Let’s start with Freddie Garcia, to whom the Braves have entrusted the fate of their 2013 post-season – to some extent at least. Is Garcia a terrible starter? I don’t think anyone knows that. The Braves apparently think not. They think that he is at least better than Alex Wood or Paul Maholm. (I’ll get to Wood in a second.) In addition, they seem to think that his post-season experience will help them/him today. Freddy Gonzalez was quoted as saying this:
“You start looking at the rotation and see how young they are and how inexperienced they are, then you look at Freddy Garcia’s experience, you look at his postseason starts and postseason innings, so you give him an opportunity to do that,” Gonzalez said. “I think he knows how to maneuver himself through a Major League lineup. He’s shown that this year.”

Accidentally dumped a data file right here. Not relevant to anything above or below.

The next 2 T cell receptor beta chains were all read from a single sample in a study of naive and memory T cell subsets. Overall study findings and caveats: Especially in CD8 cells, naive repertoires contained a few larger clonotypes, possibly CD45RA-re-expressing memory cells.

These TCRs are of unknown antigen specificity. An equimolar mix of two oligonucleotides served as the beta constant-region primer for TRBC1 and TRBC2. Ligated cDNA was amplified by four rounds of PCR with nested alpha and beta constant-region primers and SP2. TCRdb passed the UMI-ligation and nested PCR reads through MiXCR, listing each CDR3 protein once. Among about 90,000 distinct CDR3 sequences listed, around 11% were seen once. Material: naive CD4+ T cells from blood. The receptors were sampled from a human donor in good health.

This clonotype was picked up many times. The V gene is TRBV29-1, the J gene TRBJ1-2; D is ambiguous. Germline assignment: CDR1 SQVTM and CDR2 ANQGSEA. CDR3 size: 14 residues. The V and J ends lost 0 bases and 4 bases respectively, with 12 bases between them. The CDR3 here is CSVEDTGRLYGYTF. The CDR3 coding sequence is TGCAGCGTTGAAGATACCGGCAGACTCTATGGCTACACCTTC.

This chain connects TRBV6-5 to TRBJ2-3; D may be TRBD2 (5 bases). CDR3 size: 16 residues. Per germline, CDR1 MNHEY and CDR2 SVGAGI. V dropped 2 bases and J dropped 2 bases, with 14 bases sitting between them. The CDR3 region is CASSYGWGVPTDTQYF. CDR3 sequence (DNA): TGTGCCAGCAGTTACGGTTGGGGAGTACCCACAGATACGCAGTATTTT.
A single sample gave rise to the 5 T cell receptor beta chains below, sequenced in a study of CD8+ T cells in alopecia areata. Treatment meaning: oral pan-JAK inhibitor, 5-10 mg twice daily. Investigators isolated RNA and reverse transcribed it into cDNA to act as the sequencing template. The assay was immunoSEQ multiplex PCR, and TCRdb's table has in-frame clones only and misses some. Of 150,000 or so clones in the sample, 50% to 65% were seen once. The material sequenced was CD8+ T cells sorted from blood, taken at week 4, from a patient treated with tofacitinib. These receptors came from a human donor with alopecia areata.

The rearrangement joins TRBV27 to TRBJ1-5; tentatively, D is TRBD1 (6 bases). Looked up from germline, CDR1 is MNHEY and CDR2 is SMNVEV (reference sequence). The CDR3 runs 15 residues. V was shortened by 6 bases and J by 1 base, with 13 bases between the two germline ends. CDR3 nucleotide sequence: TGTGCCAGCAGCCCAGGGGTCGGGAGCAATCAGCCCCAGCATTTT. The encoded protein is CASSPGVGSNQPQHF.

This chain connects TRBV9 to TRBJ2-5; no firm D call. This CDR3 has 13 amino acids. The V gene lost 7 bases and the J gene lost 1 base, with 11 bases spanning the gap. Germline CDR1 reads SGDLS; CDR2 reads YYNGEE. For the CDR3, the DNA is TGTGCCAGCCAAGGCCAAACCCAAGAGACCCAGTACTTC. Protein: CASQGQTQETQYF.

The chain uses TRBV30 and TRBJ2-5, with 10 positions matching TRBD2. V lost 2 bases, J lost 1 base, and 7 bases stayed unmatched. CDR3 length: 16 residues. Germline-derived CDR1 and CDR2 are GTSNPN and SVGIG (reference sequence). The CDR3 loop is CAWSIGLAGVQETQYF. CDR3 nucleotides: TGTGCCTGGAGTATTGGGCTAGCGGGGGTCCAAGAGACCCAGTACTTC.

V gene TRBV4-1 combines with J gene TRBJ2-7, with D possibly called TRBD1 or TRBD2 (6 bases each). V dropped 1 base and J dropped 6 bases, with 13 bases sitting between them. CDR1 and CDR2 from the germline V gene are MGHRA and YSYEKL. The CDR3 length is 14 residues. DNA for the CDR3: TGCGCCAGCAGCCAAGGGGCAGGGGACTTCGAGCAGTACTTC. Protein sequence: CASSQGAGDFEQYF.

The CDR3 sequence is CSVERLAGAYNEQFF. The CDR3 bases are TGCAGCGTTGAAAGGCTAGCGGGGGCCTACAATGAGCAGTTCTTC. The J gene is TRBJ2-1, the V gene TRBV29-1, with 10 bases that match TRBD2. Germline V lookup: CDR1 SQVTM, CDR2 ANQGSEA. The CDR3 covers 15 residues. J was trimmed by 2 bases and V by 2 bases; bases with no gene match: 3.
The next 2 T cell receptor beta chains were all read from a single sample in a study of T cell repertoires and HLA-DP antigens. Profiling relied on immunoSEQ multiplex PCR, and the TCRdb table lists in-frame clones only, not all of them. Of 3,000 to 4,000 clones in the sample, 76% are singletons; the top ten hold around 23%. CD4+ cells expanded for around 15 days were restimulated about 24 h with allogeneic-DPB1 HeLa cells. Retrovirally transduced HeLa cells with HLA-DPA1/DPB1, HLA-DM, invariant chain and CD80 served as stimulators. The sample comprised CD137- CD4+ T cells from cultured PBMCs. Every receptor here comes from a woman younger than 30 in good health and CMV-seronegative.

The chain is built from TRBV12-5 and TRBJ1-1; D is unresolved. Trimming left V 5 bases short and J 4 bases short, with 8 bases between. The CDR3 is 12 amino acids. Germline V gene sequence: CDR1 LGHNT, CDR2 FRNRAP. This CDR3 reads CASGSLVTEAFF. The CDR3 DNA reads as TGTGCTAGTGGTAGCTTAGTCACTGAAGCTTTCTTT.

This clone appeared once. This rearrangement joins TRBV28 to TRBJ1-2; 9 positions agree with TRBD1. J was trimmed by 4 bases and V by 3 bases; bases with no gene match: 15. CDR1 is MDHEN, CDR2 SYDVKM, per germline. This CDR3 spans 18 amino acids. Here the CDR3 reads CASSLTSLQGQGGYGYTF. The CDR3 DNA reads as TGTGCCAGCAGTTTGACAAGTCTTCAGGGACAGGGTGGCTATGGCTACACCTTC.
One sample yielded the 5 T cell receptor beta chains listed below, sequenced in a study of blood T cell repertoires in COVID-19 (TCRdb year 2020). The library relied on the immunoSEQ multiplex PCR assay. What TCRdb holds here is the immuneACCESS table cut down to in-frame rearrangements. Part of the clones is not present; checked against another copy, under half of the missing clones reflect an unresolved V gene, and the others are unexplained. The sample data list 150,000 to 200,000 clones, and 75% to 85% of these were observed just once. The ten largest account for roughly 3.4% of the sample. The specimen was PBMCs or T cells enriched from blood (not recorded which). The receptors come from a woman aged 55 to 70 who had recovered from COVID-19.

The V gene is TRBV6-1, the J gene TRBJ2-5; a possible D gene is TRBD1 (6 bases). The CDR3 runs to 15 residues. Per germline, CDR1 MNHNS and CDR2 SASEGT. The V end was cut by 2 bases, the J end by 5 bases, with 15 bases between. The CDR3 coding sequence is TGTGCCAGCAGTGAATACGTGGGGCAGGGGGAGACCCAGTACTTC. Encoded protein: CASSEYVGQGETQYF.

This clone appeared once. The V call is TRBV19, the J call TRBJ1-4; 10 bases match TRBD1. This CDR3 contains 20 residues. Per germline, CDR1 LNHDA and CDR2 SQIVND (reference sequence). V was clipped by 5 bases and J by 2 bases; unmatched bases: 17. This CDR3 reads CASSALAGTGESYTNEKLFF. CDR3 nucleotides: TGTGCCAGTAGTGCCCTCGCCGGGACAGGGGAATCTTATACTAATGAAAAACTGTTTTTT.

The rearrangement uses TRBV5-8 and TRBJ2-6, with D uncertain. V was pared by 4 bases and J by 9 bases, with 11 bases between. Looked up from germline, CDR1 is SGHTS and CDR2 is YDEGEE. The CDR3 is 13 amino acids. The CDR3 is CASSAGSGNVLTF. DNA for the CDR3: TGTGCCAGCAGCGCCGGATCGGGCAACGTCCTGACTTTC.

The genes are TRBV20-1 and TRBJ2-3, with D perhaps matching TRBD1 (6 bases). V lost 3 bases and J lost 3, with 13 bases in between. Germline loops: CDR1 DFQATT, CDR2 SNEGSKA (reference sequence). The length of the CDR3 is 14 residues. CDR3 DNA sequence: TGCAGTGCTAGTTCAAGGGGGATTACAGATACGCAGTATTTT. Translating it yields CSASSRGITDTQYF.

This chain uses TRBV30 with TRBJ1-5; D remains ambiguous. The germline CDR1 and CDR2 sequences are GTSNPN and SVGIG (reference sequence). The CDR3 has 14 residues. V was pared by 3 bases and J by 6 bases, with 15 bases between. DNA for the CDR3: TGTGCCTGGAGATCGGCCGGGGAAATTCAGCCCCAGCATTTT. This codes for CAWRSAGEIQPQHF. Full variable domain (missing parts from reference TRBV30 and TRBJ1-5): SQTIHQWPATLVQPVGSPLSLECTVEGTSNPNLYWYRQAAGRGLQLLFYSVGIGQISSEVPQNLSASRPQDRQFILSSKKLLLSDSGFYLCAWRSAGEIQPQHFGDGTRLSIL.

While I think that is more of an excuse for Teheran’s poor performance last night than a ringing endorsement of Garcia, there may be some merit to that argument. I also think that Atlanta’s decision to use Garcia over Maholm and also Alex Wood’s demotion to the pen is mostly predicated on the Brave’s incorrect emphasis on recent, small samples. Garcia has something like a 1.65 ERA with the Braves since being acquired on Sept. 1 or so. Oh, that’s in 27 IP. I don’t have to tell you how meaningless 27 innings are in terms of future performance.
Still, there is some argument as to what Garcia’s true talent level is now. I think it is around 14% worse than the average starter. I think Steamer (a very good forecasting system designed by the very smart and knowledgeable Jared Cross) rates him about the same, ZIPS likes him more (around a league average pitcher), with Pecota somewhere in between. Don’t take those assessments as the gospel.